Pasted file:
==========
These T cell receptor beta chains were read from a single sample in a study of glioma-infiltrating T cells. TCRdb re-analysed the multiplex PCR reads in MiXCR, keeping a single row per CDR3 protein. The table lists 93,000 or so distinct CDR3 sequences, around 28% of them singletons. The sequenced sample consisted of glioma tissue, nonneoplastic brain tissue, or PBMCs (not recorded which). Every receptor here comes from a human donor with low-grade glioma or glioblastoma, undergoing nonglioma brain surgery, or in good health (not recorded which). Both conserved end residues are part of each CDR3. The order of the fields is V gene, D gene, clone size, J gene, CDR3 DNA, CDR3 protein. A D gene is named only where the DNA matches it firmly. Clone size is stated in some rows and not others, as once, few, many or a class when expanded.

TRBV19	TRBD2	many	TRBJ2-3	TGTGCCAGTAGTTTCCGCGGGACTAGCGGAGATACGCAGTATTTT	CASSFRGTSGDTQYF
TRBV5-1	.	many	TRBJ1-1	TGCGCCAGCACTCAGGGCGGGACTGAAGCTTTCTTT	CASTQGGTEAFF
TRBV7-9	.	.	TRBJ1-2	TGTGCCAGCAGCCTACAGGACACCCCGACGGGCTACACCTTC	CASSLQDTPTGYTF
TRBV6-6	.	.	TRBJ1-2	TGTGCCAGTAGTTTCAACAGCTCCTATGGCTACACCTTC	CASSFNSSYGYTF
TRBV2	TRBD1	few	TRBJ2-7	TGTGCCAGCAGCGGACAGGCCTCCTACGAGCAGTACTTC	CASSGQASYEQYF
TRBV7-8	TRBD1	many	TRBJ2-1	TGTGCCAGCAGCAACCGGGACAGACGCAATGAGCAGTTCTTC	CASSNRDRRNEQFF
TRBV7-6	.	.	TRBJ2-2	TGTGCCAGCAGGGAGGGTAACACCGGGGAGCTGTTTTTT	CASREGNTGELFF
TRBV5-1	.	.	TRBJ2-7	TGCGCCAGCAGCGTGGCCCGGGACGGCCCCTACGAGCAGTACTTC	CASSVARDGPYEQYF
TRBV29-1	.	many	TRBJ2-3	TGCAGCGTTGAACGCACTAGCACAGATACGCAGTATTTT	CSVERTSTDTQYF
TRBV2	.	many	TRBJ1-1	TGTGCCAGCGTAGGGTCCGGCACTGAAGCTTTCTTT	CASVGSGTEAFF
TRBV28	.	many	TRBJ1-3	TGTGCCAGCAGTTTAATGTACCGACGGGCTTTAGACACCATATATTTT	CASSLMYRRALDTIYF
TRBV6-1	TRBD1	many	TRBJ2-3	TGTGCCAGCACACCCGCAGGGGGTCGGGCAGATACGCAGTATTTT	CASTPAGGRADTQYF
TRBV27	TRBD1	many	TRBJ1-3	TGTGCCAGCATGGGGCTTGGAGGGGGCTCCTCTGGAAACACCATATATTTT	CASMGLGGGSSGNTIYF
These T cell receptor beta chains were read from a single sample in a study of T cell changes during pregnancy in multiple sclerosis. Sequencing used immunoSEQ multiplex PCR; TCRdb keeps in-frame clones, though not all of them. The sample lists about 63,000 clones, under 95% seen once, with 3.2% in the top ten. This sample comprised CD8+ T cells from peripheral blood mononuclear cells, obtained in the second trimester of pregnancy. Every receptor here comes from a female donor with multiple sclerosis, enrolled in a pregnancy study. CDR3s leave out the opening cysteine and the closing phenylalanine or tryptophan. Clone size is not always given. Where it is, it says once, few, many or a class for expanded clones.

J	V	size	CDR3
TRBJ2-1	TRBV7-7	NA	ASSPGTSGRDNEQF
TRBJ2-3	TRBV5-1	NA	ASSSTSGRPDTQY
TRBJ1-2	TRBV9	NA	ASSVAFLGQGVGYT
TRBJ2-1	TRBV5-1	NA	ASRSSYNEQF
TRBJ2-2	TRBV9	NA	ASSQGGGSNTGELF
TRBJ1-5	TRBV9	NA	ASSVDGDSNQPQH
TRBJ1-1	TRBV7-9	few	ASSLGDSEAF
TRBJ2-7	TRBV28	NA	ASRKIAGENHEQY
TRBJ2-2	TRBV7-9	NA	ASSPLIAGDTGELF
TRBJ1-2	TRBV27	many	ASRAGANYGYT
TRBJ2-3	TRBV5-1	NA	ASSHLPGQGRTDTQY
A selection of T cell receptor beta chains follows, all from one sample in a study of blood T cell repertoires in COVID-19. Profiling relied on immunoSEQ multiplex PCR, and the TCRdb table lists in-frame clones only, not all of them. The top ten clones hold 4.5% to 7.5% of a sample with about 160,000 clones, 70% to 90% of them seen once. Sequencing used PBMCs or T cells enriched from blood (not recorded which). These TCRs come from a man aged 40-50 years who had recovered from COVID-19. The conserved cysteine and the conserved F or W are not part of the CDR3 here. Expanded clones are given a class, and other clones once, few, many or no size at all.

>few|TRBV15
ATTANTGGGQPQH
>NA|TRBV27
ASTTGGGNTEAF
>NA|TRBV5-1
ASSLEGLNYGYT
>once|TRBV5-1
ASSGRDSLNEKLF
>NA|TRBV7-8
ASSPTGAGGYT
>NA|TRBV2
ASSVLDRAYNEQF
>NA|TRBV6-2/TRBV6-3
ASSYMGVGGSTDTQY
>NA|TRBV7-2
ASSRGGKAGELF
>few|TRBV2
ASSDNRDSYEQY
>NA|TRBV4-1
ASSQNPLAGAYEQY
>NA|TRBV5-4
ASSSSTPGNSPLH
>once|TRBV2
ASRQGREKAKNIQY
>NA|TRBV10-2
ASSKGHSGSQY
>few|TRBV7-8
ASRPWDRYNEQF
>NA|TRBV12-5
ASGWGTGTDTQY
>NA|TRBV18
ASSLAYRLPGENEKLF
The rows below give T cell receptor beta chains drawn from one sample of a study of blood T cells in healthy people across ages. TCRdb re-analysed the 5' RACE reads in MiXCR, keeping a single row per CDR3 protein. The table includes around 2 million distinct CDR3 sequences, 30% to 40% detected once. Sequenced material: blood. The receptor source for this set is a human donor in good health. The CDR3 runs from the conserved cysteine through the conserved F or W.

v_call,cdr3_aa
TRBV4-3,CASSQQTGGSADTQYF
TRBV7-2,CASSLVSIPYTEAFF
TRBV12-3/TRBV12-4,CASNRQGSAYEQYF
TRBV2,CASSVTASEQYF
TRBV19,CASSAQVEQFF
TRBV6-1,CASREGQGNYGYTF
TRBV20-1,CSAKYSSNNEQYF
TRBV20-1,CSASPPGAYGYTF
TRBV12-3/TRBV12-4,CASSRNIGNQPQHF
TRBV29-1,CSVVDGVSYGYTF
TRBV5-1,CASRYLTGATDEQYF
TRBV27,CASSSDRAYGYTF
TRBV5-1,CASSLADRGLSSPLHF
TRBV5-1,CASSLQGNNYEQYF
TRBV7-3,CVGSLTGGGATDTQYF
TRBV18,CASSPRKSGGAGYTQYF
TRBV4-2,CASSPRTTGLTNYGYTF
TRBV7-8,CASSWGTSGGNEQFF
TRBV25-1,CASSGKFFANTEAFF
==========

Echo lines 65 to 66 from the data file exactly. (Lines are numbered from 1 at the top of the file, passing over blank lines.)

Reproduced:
TRBV12-3/TRBV12-4,CASNRQGSAYEQYF
TRBV2,CASSVTASEQYF